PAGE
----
2 min

Vixens, vampires & vegans

Springtime in Alberta chills me to the bone

Credit: Capital Xtra files

As someone who would rather bury her teenage years deep inside a cave than cheerfully revisit them with a “Hello. My Name Is…” tag pasted to her chest, the appeal of high-school reunions is lost on me. I can’t work up enough enthusiasm over my former classmates’ promotions and marriages or enough schadenfreude over their bald spots, crow’s feet or paunches to make it worthwhile. For most of us, high school was a stuttery, badly coiffed, greasy-foreheaded, hormone-soaked nightmare best laid to rest. Is there really any wisdom to be gained, or closure procured, by finding out that Kelly from grade 11 chemistry is now the top real-estate seller in Chatham?

In Venous Hum, Alberta author Suzette Mayr turns the horror of high school reunions into genuine comic horror. Best friends and bored moms, Lai Fun Kugelheim and Stefanja Dumanowski decide to organize a 20-year reunion after hearing about the cancer death of a high school friend. Both are in serious need of an escape. Stefanja’s dope-smoking husband is too busy writing his unsellable mafia screenplay to get work that will pay the bills. Lai Fun’s ambitious wife Jennifer is too busy working to pay attention to her, so Lai Fun satisfies her pregnancy-induced horniness by sleeping with Stefanja’s husband. She justifies it by telling herself that since she’s a lesbian, having sex with a man doesn’t count as cheating – even if he is married to her best friend.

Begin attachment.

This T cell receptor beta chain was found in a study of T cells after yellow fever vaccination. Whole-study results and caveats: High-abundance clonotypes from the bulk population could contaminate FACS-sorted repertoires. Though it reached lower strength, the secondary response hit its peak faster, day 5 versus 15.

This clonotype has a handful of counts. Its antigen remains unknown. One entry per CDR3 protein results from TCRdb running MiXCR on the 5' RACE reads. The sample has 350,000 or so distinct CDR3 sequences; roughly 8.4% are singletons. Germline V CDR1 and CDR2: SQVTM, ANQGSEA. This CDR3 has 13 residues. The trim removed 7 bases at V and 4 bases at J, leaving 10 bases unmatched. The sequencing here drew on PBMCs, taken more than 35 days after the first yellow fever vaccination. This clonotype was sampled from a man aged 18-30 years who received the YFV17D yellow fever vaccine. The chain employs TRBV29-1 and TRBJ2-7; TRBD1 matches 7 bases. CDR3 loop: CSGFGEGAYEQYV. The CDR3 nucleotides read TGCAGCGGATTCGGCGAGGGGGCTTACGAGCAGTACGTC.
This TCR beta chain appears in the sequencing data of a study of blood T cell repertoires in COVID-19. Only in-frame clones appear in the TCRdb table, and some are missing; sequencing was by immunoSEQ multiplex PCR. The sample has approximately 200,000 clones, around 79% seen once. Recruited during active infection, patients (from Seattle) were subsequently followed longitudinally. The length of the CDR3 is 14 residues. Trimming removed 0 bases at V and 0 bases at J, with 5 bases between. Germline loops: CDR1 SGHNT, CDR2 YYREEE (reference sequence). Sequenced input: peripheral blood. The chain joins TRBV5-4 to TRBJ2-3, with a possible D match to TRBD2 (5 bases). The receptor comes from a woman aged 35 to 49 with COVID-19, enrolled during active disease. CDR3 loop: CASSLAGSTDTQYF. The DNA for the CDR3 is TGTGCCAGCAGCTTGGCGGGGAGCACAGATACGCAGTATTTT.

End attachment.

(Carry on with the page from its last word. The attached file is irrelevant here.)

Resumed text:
Inevitably the reunion begins to derail as the former popular kids – including a gay, closeted, now-married, native football star – take over the planning and Lai Fun’s life spins further out of control. Her desperate invitations have reached even the dead – like Buffy The Vampire Slayer’s Sunnydale, Calgary seems to be located over a hellmouth full of zombies and vampires (insert your Ralph Klein joke here) – who decide to crash the party.

When it comes to lesbian social mores, Mayr is a very funny satirist – from Lai Fun’s extravagant wedding complete with matching silk skirt suits and vegan cake, to the dyke who explains her bad breakup as being due to “the oil in the brand of pesto sauce we used was full of histamines and that’s what was getting me down.” And Mayr’s depiction of a racist elementary school teacher who literally feeds off the blood of black and brown children she reluctantly “assimilates” is a vivid, original feat of writing. (As is frequently noted in the novel, Lai Fun and her rainbow classmates are products of Trudeau-era multiculturalism and Venous Hum can be read, in part, as a love letter to the former prime minister.)

Less effective are the elements of horror. Lai Fun’s parents, Louve and Fritz-Peter, are delightful characters, a stylish, bilingual, biracial, supernatural couple with dubious appetites, but I found myself wishing for more back story. And having a high school reunion turn into a gathering of the undead is a fabulous premise, but Mayr underplays the horror-camp potential.

Still, if Lai Fun’s class decides to meet again in another 20 years, it would be one high-school reunion I’d be happy to attend.


Suzette Mayr.

Arsenal Pulp Press.

231 pages. $21.95.